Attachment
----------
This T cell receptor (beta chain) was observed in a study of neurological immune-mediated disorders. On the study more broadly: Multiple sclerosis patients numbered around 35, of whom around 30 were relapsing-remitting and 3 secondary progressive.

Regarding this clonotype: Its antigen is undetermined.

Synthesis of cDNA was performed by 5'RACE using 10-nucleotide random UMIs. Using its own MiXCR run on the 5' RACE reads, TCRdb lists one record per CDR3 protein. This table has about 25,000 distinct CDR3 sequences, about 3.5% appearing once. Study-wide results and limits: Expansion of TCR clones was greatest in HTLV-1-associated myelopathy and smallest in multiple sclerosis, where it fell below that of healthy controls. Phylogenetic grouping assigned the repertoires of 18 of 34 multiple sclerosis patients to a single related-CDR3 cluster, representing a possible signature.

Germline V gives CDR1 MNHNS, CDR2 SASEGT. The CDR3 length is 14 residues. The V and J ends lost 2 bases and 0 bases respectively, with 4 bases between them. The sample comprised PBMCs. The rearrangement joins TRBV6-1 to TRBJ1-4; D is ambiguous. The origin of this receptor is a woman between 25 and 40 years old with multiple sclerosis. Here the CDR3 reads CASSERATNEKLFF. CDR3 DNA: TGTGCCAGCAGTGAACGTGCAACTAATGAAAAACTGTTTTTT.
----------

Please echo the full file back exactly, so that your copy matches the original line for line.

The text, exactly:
This T cell receptor (beta chain) was observed in a study of neurological immune-mediated disorders. On the study more broadly: Multiple sclerosis patients numbered around 35, of whom around 30 were relapsing-remitting and 3 secondary progressive.

Regarding this clonotype: Its antigen is undetermined.

Synthesis of cDNA was performed by 5'RACE using 10-nucleotide random UMIs. Using its own MiXCR run on the 5' RACE reads, TCRdb lists one record per CDR3 protein. This table has about 25,000 distinct CDR3 sequences, about 3.5% appearing once. Study-wide results and limits: Expansion of TCR clones was greatest in HTLV-1-associated myelopathy and smallest in multiple sclerosis, where it fell below that of healthy controls. Phylogenetic grouping assigned the repertoires of 18 of 34 multiple sclerosis patients to a single related-CDR3 cluster, representing a possible signature.

Germline V gives CDR1 MNHNS, CDR2 SASEGT. The CDR3 length is 14 residues. The V and J ends lost 2 bases and 0 bases respectively, with 4 bases between them. The sample comprised PBMCs. The rearrangement joins TRBV6-1 to TRBJ1-4; D is ambiguous. The origin of this receptor is a woman between 25 and 40 years old with multiple sclerosis. Here the CDR3 reads CASSERATNEKLFF. CDR3 DNA: TGTGCCAGCAGTGAACGTGCAACTAATGAAAAACTGTTTTTT.